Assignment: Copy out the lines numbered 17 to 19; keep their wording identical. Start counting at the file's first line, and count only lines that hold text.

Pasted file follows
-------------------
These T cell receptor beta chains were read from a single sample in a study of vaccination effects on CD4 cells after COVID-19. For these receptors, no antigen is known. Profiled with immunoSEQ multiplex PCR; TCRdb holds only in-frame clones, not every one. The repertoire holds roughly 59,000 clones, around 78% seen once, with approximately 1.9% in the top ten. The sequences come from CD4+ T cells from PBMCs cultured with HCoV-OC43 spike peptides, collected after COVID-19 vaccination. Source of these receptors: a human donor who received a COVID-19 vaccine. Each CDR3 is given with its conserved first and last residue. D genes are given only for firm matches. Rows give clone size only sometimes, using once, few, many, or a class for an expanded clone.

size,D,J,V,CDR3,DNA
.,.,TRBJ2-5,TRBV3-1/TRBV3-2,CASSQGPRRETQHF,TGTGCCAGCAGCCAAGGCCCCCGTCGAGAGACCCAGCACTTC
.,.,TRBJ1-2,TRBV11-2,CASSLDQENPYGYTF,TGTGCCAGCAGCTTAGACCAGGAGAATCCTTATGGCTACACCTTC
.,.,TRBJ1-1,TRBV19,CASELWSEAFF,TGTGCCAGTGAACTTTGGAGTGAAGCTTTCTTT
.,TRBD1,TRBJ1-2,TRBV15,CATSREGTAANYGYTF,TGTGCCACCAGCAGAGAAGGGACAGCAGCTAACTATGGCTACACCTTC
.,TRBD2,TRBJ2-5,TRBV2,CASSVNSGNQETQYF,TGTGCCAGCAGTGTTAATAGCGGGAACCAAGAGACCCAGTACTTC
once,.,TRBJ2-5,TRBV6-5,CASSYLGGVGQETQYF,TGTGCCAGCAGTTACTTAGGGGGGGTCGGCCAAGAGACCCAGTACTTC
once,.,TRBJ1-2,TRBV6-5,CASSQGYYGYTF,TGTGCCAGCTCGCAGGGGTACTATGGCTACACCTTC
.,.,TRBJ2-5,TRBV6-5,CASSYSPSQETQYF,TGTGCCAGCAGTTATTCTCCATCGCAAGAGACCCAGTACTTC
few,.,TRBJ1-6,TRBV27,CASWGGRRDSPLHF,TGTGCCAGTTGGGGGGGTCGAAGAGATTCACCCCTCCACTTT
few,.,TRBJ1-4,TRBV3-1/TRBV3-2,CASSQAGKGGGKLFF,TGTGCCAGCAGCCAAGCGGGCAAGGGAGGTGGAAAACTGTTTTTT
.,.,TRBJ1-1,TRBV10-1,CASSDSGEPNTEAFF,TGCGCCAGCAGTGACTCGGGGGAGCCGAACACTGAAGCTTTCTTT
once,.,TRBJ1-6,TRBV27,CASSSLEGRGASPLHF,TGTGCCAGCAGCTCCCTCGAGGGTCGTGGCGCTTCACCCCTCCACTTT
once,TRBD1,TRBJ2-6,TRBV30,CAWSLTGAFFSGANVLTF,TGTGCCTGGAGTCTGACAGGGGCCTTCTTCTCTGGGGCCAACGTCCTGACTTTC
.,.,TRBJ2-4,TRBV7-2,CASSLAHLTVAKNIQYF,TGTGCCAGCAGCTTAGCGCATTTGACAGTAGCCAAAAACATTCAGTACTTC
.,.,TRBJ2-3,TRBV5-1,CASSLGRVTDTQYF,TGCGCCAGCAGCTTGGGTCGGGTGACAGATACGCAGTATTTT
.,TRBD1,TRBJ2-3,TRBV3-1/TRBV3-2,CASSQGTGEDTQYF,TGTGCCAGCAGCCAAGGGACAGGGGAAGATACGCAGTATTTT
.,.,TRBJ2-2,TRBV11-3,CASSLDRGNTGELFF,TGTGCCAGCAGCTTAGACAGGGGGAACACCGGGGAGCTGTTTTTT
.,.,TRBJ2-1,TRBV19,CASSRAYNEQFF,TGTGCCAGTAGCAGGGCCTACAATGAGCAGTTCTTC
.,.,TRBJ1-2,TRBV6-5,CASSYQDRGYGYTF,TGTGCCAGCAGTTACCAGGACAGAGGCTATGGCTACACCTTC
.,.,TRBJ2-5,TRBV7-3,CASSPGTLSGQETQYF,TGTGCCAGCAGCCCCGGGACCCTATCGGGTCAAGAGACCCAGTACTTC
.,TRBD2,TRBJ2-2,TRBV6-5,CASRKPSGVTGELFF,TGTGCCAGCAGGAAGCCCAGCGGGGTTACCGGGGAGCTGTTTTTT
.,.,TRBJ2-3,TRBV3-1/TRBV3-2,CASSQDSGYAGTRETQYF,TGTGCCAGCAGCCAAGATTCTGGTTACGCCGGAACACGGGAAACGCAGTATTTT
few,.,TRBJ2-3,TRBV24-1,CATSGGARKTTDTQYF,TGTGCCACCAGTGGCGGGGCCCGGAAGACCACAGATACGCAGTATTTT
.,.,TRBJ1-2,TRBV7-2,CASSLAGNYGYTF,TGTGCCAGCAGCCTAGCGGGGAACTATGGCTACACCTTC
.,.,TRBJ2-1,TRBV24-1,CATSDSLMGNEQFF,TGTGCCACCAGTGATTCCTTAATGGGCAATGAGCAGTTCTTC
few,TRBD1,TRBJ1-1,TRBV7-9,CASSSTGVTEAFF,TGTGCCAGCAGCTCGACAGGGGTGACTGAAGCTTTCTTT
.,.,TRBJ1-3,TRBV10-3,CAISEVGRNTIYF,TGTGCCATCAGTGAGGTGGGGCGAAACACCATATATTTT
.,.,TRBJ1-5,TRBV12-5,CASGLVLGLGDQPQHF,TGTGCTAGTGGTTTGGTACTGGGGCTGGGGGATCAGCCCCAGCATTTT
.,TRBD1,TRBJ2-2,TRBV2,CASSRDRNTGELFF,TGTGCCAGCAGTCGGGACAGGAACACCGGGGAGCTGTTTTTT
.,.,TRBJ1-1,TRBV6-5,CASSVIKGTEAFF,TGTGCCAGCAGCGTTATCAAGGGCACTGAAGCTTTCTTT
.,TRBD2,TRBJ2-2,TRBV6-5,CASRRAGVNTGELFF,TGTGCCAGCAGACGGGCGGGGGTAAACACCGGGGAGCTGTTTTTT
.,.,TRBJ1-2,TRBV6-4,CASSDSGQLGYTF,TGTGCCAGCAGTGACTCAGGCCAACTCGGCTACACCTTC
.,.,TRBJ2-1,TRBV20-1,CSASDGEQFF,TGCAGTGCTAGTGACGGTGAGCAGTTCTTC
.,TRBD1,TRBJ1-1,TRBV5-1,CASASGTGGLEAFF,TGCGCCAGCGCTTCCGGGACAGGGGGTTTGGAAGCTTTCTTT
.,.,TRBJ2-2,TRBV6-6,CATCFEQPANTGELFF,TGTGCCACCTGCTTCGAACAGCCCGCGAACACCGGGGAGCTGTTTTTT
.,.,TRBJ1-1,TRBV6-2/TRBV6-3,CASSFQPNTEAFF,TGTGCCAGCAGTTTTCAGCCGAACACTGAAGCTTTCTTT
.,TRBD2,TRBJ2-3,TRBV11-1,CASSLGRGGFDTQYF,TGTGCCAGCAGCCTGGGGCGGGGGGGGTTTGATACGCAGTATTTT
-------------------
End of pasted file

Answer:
.,.,TRBJ2-3,TRBV5-1,CASSLGRVTDTQYF,TGCGCCAGCAGCTTGGGTCGGGTGACAGATACGCAGTATTTT
.,TRBD1,TRBJ2-3,TRBV3-1/TRBV3-2,CASSQGTGEDTQYF,TGTGCCAGCAGCCAAGGGACAGGGGAAGATACGCAGTATTTT
.,.,TRBJ2-2,TRBV11-3,CASSLDRGNTGELFF,TGTGCCAGCAGCTTAGACAGGGGGAACACCGGGGAGCTGTTTTTT